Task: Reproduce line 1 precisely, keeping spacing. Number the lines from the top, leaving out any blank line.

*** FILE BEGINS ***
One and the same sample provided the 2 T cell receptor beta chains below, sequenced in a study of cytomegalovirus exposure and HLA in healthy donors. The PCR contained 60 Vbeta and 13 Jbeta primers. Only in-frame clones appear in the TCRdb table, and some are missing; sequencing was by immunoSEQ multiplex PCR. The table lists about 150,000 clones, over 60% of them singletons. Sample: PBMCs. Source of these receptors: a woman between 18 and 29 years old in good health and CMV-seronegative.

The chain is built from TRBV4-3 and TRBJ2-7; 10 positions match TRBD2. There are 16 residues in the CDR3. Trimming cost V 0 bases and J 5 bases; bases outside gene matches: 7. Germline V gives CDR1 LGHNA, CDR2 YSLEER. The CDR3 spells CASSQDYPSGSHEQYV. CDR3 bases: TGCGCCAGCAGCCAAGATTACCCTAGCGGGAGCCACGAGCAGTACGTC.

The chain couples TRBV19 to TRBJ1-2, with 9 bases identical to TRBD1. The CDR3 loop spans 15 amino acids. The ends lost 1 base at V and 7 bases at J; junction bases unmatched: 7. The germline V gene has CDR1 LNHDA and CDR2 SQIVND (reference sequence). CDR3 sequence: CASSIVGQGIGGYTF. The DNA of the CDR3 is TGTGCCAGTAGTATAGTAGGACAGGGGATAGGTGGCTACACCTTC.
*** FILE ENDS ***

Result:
One and the same sample provided the 2 T cell receptor beta chains below, sequenced in a study of cytomegalovirus exposure and HLA in healthy donors. The PCR contained 60 Vbeta and 13 Jbeta primers. Only in-frame clones appear in the TCRdb table, and some are missing; sequencing was by immunoSEQ multiplex PCR. The table lists about 150,000 clones, over 60% of them singletons. Sample: PBMCs. Source of these receptors: a woman between 18 and 29 years old in good health and CMV-seronegative.